Kate Laissle Interim Director of Educational

2017/2018 EDUCATIONAL OUTREACH SPONSORS Syracuse Stage is committed to providing students with rich theatre experiences that explore and examine what it is to be human. Research shows that children who participate in or are exposed to the arts show higher academic achievement, stronger self-esteem, and improved ability to plan and work toward a future goal. Many students in our community have their first taste of live theatre through Syracuse Stage’s outreach programs. Last season more than 15,500 students from across New York State attended or participated in the Bank of America Children’s Tour, artsEmerging, the Young Playwrights Festival, Word to the World, Backstory, Young Adult Council, and our Student Matinee Program. We gratefully acknowledge the corporations and foundations who support our commitment to in-depth arts education for our comunity.

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meet the writers

Composer Tom Kitt and lyricist/librettist Brian Yorkey met as students at Columbia in the 1990s. After graduation, they were invited as a team to participate in the BMI Lehman Engel Musical Theatre Workshop. “Feeling Electric,” a 10-minute musical about electric shock therapy, was their 1998 final project at BMI and became the inspiration and starting point for Next to Normal, which went on to a long life on Broadway and won the 2010 Pulitzer Prize for Drama. Their next project together was If/Then starring Idina Menzel in 2013. Their current project, Freaky Friday, based on the Disney movie, premiered at La Jolla Playhouse in January 2017. 6

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Aside from his work with Yorkey, Tom Kitt is an accomplished composer and orchestrator. In 2010, he was orchestrator, arranger, and music supervisor for American Idiot. Kitt collaborated with LinnManuel Miranda and Amanda Green for Bring it On in 2011. In 2014, Brian Yorkey collaborated with John Logan on the libretto for Sting’s The Last Ship. Recently, he adapted Jay Asher’s novel and was co-showrunner for the Netflix series 13 Reasons Why. He has scripted several films now in various stages of production.


Characters Photo: Sara Krulwich/The New York Times

Diana is a middle-age wife and mother afflicted with bipolar depression and delusions for nearly sixteen years.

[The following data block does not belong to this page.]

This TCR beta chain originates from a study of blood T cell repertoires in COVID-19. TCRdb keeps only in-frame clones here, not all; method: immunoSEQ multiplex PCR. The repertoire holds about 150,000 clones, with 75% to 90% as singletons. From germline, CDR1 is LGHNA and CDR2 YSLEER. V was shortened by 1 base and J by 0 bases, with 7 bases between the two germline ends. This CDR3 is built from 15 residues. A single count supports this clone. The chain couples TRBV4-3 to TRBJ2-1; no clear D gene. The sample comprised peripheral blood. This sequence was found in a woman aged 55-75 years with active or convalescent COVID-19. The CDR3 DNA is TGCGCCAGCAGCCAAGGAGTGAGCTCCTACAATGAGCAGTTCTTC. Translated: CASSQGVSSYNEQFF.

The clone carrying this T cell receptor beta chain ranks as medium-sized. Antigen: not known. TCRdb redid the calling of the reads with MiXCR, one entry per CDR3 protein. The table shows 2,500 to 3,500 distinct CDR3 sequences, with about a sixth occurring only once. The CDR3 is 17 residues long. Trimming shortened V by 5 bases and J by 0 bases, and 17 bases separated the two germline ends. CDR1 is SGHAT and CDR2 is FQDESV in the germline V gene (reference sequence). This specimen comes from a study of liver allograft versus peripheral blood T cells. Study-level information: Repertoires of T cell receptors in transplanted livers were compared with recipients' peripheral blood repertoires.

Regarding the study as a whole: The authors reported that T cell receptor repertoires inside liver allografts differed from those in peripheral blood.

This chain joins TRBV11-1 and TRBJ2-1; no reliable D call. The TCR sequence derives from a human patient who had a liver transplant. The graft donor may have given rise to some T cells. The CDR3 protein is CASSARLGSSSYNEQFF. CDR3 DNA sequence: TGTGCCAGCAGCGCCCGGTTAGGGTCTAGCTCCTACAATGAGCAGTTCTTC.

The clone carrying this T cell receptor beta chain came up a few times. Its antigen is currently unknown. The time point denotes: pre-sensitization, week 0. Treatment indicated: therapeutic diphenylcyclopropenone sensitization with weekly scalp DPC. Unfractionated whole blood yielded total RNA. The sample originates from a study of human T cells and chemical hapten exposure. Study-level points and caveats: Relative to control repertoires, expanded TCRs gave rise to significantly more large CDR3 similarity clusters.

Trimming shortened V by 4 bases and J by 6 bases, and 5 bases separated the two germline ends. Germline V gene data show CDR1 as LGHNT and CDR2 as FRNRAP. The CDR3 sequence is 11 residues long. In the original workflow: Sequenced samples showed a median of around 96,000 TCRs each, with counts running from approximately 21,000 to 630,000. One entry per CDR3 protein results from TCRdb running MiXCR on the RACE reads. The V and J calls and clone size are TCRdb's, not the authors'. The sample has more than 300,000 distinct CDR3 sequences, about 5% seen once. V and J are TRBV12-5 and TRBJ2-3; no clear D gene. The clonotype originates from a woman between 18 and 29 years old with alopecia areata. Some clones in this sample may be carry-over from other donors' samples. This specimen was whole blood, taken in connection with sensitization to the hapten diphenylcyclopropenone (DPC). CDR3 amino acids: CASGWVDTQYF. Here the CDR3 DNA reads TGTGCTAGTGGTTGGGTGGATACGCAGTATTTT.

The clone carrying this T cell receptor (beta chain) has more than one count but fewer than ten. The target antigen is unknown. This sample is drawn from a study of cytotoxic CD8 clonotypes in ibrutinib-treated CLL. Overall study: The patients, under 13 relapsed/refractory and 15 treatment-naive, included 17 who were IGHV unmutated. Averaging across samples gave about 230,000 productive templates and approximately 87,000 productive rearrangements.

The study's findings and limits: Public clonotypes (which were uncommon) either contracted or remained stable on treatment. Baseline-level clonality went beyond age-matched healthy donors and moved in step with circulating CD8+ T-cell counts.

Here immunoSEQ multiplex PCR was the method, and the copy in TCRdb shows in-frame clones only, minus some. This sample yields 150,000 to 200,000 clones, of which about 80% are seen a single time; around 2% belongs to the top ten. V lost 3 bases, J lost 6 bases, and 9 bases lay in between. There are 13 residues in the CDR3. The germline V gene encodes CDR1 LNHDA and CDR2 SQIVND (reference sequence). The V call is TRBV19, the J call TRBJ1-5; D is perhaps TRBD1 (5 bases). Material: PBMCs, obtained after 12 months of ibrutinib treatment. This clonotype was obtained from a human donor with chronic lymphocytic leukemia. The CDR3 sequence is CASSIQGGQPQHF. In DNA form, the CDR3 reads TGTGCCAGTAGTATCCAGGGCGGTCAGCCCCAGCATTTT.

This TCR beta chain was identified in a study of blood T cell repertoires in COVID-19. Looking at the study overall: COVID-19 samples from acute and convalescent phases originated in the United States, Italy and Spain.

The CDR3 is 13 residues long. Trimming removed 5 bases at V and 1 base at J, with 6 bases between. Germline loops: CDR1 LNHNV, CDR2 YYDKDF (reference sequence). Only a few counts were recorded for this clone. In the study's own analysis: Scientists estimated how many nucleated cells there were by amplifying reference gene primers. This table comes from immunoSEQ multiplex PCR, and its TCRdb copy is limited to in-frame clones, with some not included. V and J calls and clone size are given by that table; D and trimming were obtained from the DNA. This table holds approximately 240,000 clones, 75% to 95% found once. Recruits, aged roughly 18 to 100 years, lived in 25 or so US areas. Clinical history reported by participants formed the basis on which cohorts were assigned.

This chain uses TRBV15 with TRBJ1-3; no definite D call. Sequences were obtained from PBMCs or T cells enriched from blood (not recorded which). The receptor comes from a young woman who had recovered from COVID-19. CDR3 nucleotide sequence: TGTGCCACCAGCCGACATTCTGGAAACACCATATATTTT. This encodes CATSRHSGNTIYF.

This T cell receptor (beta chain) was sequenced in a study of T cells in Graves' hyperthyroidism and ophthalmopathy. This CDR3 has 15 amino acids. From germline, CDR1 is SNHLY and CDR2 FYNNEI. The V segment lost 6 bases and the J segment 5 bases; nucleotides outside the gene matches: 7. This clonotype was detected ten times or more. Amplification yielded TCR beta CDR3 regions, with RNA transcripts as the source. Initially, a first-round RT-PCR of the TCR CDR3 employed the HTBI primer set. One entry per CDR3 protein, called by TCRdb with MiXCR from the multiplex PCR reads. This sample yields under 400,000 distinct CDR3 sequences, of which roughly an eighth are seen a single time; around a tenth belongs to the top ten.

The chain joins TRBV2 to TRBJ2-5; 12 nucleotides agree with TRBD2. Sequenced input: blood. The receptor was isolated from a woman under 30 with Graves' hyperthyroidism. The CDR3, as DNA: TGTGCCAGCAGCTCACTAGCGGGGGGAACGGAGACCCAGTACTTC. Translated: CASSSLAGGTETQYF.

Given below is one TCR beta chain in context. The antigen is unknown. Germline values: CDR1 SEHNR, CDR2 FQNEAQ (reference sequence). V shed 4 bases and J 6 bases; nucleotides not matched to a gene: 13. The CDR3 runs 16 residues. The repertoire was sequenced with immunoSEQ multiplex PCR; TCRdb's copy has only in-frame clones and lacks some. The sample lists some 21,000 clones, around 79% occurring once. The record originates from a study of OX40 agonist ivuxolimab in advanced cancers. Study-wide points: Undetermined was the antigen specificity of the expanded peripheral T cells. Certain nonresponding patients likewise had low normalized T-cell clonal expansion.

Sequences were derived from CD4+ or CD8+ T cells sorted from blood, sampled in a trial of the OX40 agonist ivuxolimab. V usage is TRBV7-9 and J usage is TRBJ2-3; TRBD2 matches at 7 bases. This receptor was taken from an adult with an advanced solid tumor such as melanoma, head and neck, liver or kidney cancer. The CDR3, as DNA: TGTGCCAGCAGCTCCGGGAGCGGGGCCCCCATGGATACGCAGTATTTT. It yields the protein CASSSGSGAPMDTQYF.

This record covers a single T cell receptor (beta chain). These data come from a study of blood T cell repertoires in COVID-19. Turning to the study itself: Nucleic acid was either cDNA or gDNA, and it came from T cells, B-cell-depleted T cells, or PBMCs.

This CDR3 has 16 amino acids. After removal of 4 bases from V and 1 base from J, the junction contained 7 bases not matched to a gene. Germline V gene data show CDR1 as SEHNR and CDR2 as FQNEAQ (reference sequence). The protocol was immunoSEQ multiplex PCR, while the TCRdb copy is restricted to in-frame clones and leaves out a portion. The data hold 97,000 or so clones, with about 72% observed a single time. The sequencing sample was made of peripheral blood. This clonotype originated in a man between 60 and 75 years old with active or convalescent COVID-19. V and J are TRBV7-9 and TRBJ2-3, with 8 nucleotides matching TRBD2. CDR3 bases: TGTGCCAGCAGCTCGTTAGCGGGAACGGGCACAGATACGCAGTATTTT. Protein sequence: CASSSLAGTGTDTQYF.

school, but finds the stress of dealing with her mother’s illness is too much to handle.

Dan is Diana’s husband, who tries to be supportive and optimistic despite his wife’s crippling and seemingly permanent illness.

Henry, Natalie’s musician boyfriend, tries to be supportive as Natalie tries to cope with her family.

Gabe is Dan and Diana’s eighteen year old son, a bright, talented young man who serves as a narrator of his mother’s problems throughout the play.

Dr. Madden, Diana’s unconventional new doctor, attempts a number of unusual treatments to alleviate Diana’s depression.

Natalie, Dan and Diana’s sixteen-year-old, tries to do well in

—adapted from a study guide written by Laura Ascoli for Arena Stage Community Engagement SYRACUSE STAGE EDUCATION

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SYNOPSIS As the musical Next to Normal opens, middle-age mother Diana seems to have it all: a handsome, loving husband, and two talented teenage children. It is soon obvious, however, that life for Diana is far more difficult than it seems. She has been dealing with severe depression and delusions since tragedy struck her marriage nearly sixteen years earlier. As she continues to seek various treatments, medications, and therapies to help her return to a normal life, her family begins to unravel, finding desperate ways to deal with her own illness and their loss. —adapted from a study guide written by Laura Ascoli for Arena Stage Community Engagement

Doctor Madden: There’s a difference between being happy and just thinking you’re happy? Diana: Most people who think they’re happy just haven’t thought about it enough. Most people who think they’re happy are actually just stupid.

costume design by suzanna Chesney

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Bipolar Disorder